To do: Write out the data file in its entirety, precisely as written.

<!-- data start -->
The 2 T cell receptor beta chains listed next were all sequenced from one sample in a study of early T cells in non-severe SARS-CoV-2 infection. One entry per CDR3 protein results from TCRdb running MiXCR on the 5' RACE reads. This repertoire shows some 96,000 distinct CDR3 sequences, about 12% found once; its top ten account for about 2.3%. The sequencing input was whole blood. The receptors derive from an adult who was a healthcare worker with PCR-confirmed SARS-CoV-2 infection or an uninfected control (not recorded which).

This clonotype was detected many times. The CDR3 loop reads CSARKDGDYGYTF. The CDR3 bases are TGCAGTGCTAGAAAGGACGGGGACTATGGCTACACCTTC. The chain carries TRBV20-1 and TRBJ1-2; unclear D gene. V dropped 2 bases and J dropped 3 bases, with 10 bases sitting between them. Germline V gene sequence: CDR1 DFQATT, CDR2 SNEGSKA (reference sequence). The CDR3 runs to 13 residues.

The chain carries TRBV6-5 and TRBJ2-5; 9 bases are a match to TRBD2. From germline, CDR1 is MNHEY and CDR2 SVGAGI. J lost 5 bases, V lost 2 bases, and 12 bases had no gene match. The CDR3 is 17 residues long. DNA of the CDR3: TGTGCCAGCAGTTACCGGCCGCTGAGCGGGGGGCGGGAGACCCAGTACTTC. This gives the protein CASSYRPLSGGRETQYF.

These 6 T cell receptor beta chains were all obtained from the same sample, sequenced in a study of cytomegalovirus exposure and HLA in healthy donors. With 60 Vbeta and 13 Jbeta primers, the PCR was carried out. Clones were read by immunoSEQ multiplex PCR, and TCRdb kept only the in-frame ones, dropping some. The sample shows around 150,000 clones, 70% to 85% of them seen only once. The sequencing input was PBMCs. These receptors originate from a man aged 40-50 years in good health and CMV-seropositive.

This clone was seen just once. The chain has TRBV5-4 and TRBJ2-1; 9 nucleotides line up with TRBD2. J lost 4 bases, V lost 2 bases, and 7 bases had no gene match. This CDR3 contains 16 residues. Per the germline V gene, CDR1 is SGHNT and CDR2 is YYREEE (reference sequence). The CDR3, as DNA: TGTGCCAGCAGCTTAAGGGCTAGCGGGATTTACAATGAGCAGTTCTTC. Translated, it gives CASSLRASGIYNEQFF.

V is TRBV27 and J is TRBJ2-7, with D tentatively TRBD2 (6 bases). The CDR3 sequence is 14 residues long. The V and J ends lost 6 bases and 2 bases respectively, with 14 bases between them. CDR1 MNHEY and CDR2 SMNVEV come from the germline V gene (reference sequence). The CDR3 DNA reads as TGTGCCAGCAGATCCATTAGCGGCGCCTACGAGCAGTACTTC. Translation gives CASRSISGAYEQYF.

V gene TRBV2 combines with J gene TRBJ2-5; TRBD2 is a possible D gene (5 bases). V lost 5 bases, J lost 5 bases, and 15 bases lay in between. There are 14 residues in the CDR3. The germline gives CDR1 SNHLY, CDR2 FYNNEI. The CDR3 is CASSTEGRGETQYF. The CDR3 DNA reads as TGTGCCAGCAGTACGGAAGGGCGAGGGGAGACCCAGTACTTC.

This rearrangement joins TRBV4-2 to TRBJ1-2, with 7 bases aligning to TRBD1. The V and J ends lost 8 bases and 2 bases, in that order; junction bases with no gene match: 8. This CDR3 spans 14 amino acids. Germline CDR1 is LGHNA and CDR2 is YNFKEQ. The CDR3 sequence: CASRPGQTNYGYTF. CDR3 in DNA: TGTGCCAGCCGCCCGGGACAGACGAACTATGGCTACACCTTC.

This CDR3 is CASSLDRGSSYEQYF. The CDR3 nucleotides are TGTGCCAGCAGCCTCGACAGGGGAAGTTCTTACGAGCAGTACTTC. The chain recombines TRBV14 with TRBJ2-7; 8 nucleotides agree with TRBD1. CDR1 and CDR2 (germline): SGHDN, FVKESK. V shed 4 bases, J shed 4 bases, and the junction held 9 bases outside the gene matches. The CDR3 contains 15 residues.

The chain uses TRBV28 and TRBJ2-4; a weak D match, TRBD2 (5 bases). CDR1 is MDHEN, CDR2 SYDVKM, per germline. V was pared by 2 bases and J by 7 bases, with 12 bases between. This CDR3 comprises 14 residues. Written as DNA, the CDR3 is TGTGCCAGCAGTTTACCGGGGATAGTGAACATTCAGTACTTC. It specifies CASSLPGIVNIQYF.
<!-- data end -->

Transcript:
The 2 T cell receptor beta chains listed next were all sequenced from one sample in a study of early T cells in non-severe SARS-CoV-2 infection. One entry per CDR3 protein results from TCRdb running MiXCR on the 5' RACE reads. This repertoire shows some 96,000 distinct CDR3 sequences, about 12% found once; its top ten account for about 2.3%. The sequencing input was whole blood. The receptors derive from an adult who was a healthcare worker with PCR-confirmed SARS-CoV-2 infection or an uninfected control (not recorded which).

This clonotype was detected many times. The CDR3 loop reads CSARKDGDYGYTF. The CDR3 bases are TGCAGTGCTAGAAAGGACGGGGACTATGGCTACACCTTC. The chain carries TRBV20-1 and TRBJ1-2; unclear D gene. V dropped 2 bases and J dropped 3 bases, with 10 bases sitting between them. Germline V gene sequence: CDR1 DFQATT, CDR2 SNEGSKA (reference sequence). The CDR3 runs to 13 residues.

The chain carries TRBV6-5 and TRBJ2-5; 9 bases are a match to TRBD2. From germline, CDR1 is MNHEY and CDR2 SVGAGI. J lost 5 bases, V lost 2 bases, and 12 bases had no gene match. The CDR3 is 17 residues long. DNA of the CDR3: TGTGCCAGCAGTTACCGGCCGCTGAGCGGGGGGCGGGAGACCCAGTACTTC. This gives the protein CASSYRPLSGGRETQYF.

These 6 T cell receptor beta chains were all obtained from the same sample, sequenced in a study of cytomegalovirus exposure and HLA in healthy donors. With 60 Vbeta and 13 Jbeta primers, the PCR was carried out. Clones were read by immunoSEQ multiplex PCR, and TCRdb kept only the in-frame ones, dropping some. The sample shows around 150,000 clones, 70% to 85% of them seen only once. The sequencing input was PBMCs. These receptors originate from a man aged 40-50 years in good health and CMV-seropositive.

This clone was seen just once. The chain has TRBV5-4 and TRBJ2-1; 9 nucleotides line up with TRBD2. J lost 4 bases, V lost 2 bases, and 7 bases had no gene match. This CDR3 contains 16 residues. Per the germline V gene, CDR1 is SGHNT and CDR2 is YYREEE (reference sequence). The CDR3, as DNA: TGTGCCAGCAGCTTAAGGGCTAGCGGGATTTACAATGAGCAGTTCTTC. Translated, it gives CASSLRASGIYNEQFF.

V is TRBV27 and J is TRBJ2-7, with D tentatively TRBD2 (6 bases). The CDR3 sequence is 14 residues long. The V and J ends lost 6 bases and 2 bases respectively, with 14 bases between them. CDR1 MNHEY and CDR2 SMNVEV come from the germline V gene (reference sequence). The CDR3 DNA reads as TGTGCCAGCAGATCCATTAGCGGCGCCTACGAGCAGTACTTC. Translation gives CASRSISGAYEQYF.

V gene TRBV2 combines with J gene TRBJ2-5; TRBD2 is a possible D gene (5 bases). V lost 5 bases, J lost 5 bases, and 15 bases lay in between. There are 14 residues in the CDR3. The germline gives CDR1 SNHLY, CDR2 FYNNEI. The CDR3 is CASSTEGRGETQYF. The CDR3 DNA reads as TGTGCCAGCAGTACGGAAGGGCGAGGGGAGACCCAGTACTTC.

This rearrangement joins TRBV4-2 to TRBJ1-2, with 7 bases aligning to TRBD1. The V and J ends lost 8 bases and 2 bases, in that order; junction bases with no gene match: 8. This CDR3 spans 14 amino acids. Germline CDR1 is LGHNA and CDR2 is YNFKEQ. The CDR3 sequence: CASRPGQTNYGYTF. CDR3 in DNA: TGTGCCAGCCGCCCGGGACAGACGAACTATGGCTACACCTTC.

This CDR3 is CASSLDRGSSYEQYF. The CDR3 nucleotides are TGTGCCAGCAGCCTCGACAGGGGAAGTTCTTACGAGCAGTACTTC. The chain recombines TRBV14 with TRBJ2-7; 8 nucleotides agree with TRBD1. CDR1 and CDR2 (germline): SGHDN, FVKESK. V shed 4 bases, J shed 4 bases, and the junction held 9 bases outside the gene matches. The CDR3 contains 15 residues.

The chain uses TRBV28 and TRBJ2-4; a weak D match, TRBD2 (5 bases). CDR1 is MDHEN, CDR2 SYDVKM, per germline. V was pared by 2 bases and J by 7 bases, with 12 bases between. This CDR3 comprises 14 residues. Written as DNA, the CDR3 is TGTGCCAGCAGTTTACCGGGGATAGTGAACATTCAGTACTTC. It specifies CASSLPGIVNIQYF.